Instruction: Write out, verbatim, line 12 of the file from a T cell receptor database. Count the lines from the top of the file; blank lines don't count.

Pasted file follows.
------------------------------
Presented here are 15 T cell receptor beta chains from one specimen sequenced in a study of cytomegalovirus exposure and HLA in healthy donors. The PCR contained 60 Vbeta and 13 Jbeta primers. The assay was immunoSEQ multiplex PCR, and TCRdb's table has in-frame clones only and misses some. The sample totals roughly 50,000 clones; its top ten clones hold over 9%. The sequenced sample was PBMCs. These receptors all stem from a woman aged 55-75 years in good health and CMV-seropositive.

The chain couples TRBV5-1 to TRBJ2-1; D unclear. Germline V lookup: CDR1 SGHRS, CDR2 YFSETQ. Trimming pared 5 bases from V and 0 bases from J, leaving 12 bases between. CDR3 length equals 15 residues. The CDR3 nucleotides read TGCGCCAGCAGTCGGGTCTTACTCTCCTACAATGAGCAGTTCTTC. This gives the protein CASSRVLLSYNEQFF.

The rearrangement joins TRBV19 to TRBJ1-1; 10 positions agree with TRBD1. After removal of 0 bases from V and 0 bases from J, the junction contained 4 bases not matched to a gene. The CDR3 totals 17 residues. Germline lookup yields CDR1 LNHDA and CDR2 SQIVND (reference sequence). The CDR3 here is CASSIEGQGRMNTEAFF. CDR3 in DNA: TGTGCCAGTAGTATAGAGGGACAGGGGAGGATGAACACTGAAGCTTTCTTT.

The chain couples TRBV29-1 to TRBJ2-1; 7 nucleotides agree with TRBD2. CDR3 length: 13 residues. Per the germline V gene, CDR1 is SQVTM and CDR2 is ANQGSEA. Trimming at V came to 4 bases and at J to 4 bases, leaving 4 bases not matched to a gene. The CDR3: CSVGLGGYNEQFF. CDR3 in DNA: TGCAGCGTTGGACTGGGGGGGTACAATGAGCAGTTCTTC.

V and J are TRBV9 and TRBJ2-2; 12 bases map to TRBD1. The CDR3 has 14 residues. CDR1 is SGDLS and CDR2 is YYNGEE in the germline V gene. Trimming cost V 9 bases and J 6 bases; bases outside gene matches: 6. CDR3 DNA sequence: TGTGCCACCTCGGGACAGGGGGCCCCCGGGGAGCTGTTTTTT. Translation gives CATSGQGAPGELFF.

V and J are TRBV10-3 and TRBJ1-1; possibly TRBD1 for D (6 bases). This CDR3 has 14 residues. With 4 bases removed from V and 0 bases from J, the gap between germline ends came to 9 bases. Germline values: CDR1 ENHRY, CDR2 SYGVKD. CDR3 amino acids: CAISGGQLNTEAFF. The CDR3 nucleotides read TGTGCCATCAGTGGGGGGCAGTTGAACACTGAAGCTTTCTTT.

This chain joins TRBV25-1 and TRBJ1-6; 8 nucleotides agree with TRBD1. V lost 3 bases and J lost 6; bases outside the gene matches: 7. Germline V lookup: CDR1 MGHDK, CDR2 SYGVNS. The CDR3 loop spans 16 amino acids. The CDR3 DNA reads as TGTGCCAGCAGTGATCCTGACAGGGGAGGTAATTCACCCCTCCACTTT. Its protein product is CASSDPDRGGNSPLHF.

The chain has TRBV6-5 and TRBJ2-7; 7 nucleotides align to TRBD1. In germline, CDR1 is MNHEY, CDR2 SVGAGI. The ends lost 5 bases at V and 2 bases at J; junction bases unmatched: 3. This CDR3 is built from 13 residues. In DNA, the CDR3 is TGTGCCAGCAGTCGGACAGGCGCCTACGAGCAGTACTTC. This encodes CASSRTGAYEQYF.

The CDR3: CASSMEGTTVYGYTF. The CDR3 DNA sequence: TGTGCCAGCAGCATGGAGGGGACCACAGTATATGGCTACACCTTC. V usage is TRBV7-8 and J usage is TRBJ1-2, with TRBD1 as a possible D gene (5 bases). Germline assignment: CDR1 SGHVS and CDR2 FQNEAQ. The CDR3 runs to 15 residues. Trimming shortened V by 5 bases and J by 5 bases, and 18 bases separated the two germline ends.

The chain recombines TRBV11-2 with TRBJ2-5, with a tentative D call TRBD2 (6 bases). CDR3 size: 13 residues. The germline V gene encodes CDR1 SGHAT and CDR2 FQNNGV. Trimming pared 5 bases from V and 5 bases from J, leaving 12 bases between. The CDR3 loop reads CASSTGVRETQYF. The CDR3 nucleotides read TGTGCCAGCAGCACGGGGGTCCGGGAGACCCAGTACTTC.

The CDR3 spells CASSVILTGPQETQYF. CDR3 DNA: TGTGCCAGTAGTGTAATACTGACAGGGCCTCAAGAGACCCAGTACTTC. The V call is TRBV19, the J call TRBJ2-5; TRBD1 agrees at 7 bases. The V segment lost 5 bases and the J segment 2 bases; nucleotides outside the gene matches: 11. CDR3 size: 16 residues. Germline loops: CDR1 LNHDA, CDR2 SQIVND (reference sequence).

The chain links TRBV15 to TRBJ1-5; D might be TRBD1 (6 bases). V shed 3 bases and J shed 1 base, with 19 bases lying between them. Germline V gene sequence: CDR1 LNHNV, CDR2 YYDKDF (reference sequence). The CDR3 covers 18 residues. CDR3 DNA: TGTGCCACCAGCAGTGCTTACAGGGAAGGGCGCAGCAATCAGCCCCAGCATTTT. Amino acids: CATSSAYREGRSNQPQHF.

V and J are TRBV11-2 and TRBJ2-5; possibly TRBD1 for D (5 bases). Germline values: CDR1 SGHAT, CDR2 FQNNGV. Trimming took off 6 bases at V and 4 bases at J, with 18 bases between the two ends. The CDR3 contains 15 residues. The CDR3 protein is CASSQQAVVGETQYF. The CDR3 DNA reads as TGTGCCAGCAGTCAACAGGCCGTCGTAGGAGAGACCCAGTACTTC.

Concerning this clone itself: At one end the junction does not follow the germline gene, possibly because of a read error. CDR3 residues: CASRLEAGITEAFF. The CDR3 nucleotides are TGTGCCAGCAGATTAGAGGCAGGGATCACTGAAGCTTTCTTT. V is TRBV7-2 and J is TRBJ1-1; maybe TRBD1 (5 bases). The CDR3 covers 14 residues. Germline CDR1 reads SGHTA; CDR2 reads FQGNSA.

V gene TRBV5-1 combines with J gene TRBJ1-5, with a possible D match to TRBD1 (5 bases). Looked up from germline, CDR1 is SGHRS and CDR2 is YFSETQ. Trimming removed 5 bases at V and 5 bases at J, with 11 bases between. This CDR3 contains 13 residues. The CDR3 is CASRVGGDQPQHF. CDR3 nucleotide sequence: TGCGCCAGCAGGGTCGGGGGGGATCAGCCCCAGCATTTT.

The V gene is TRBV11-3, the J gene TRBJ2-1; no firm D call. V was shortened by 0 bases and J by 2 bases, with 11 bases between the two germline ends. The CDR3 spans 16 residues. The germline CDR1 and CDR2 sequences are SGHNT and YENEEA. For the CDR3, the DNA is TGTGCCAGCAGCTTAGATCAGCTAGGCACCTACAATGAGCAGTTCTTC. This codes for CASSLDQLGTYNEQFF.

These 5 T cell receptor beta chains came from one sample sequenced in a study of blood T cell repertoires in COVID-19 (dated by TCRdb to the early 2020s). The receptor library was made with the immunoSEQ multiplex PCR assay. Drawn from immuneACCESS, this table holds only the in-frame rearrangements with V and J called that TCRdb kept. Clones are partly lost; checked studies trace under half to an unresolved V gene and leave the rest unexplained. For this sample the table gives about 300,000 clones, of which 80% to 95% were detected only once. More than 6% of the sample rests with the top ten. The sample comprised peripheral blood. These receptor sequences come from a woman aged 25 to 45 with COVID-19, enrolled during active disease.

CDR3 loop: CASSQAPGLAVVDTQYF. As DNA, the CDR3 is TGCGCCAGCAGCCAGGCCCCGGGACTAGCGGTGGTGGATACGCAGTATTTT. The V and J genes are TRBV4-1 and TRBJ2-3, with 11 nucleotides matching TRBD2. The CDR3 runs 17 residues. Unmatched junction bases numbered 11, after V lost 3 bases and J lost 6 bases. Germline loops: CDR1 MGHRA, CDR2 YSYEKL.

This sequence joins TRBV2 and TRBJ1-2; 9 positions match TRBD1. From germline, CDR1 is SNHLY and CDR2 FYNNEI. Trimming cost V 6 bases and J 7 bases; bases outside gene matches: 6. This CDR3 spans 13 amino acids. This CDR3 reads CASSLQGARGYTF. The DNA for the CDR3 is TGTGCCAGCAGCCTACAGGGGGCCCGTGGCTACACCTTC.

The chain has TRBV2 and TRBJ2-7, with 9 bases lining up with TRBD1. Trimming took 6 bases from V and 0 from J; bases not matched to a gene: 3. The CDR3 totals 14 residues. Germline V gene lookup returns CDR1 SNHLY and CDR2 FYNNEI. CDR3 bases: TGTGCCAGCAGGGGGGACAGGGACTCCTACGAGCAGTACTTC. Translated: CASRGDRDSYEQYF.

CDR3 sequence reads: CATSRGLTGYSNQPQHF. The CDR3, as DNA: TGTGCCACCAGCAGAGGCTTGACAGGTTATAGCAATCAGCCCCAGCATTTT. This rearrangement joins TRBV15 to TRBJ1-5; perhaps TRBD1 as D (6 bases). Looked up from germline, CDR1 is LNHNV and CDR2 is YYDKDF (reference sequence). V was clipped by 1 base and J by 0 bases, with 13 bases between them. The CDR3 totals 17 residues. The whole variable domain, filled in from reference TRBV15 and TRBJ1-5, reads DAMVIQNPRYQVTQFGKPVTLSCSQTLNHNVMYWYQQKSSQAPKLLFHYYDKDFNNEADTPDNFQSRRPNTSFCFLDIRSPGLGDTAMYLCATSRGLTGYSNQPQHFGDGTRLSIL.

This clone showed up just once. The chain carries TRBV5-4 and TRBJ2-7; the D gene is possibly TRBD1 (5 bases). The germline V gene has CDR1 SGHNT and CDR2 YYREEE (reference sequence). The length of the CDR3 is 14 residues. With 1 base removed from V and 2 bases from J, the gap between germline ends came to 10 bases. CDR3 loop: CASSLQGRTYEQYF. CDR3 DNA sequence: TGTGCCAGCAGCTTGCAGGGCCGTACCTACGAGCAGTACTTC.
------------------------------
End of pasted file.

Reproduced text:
The chain links TRBV15 to TRBJ1-5; D might be TRBD1 (6 bases). V shed 3 bases and J shed 1 base, with 19 bases lying between them. Germline V gene sequence: CDR1 LNHNV, CDR2 YYDKDF (reference sequence). The CDR3 covers 18 residues. CDR3 DNA: TGTGCCACCAGCAGTGCTTACAGGGAAGGGCGCAGCAATCAGCCCCAGCATTTT. Amino acids: CATSSAYREGRSNQPQHF.